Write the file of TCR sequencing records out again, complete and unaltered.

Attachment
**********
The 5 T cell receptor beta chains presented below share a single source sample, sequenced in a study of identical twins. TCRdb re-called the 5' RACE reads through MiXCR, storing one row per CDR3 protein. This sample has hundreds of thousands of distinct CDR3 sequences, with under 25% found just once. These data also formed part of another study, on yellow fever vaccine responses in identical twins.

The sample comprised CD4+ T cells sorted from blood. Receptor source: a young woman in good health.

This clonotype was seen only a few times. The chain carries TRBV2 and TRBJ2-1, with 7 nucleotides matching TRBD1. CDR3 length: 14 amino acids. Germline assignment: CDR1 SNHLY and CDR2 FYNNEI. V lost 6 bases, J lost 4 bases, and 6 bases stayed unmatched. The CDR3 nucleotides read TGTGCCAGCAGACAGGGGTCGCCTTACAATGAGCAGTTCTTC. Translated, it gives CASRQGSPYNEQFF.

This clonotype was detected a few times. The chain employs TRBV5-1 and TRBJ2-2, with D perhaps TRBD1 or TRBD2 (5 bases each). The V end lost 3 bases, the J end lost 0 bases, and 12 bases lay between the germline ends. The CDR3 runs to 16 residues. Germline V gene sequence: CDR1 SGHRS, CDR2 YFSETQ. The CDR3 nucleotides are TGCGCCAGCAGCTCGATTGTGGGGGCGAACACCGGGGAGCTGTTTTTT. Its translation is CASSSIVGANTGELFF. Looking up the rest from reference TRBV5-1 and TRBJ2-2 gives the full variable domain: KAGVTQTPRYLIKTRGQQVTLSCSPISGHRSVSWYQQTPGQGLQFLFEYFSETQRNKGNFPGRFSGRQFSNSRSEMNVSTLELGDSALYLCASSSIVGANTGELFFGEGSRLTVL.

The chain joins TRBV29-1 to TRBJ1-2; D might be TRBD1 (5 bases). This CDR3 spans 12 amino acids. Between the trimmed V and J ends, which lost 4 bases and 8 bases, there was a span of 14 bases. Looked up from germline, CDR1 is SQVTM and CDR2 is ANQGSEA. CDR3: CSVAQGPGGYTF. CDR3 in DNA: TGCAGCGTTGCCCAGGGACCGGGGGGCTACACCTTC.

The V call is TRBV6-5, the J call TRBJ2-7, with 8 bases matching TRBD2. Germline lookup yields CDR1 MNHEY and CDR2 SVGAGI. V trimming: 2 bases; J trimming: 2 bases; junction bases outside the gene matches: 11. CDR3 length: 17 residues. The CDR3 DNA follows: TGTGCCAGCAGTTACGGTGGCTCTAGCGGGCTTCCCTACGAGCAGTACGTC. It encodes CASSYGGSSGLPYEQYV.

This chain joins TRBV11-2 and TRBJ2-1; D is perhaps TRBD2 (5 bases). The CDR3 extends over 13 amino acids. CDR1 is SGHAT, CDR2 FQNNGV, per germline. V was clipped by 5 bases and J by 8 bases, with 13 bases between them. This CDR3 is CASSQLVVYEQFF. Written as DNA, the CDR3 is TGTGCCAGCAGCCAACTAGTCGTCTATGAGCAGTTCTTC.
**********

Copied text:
The 5 T cell receptor beta chains presented below share a single source sample, sequenced in a study of identical twins. TCRdb re-called the 5' RACE reads through MiXCR, storing one row per CDR3 protein. This sample has hundreds of thousands of distinct CDR3 sequences, with under 25% found just once. These data also formed part of another study, on yellow fever vaccine responses in identical twins.

The sample comprised CD4+ T cells sorted from blood. Receptor source: a young woman in good health.

This clonotype was seen only a few times. The chain carries TRBV2 and TRBJ2-1, with 7 nucleotides matching TRBD1. CDR3 length: 14 amino acids. Germline assignment: CDR1 SNHLY and CDR2 FYNNEI. V lost 6 bases, J lost 4 bases, and 6 bases stayed unmatched. The CDR3 nucleotides read TGTGCCAGCAGACAGGGGTCGCCTTACAATGAGCAGTTCTTC. Translated, it gives CASRQGSPYNEQFF.

This clonotype was detected a few times. The chain employs TRBV5-1 and TRBJ2-2, with D perhaps TRBD1 or TRBD2 (5 bases each). The V end lost 3 bases, the J end lost 0 bases, and 12 bases lay between the germline ends. The CDR3 runs to 16 residues. Germline V gene sequence: CDR1 SGHRS, CDR2 YFSETQ. The CDR3 nucleotides are TGCGCCAGCAGCTCGATTGTGGGGGCGAACACCGGGGAGCTGTTTTTT. Its translation is CASSSIVGANTGELFF. Looking up the rest from reference TRBV5-1 and TRBJ2-2 gives the full variable domain: KAGVTQTPRYLIKTRGQQVTLSCSPISGHRSVSWYQQTPGQGLQFLFEYFSETQRNKGNFPGRFSGRQFSNSRSEMNVSTLELGDSALYLCASSSIVGANTGELFFGEGSRLTVL.

The chain joins TRBV29-1 to TRBJ1-2; D might be TRBD1 (5 bases). This CDR3 spans 12 amino acids. Between the trimmed V and J ends, which lost 4 bases and 8 bases, there was a span of 14 bases. Looked up from germline, CDR1 is SQVTM and CDR2 is ANQGSEA. CDR3: CSVAQGPGGYTF. CDR3 in DNA: TGCAGCGTTGCCCAGGGACCGGGGGGCTACACCTTC.

The V call is TRBV6-5, the J call TRBJ2-7, with 8 bases matching TRBD2. Germline lookup yields CDR1 MNHEY and CDR2 SVGAGI. V trimming: 2 bases; J trimming: 2 bases; junction bases outside the gene matches: 11. CDR3 length: 17 residues. The CDR3 DNA follows: TGTGCCAGCAGTTACGGTGGCTCTAGCGGGCTTCCCTACGAGCAGTACGTC. It encodes CASSYGGSSGLPYEQYV.

This chain joins TRBV11-2 and TRBJ2-1; D is perhaps TRBD2 (5 bases). The CDR3 extends over 13 amino acids. CDR1 is SGHAT, CDR2 FQNNGV, per germline. V was clipped by 5 bases and J by 8 bases, with 13 bases between them. This CDR3 is CASSQLVVYEQFF. Written as DNA, the CDR3 is TGTGCCAGCAGCCAACTAGTCGTCTATGAGCAGTTCTTC.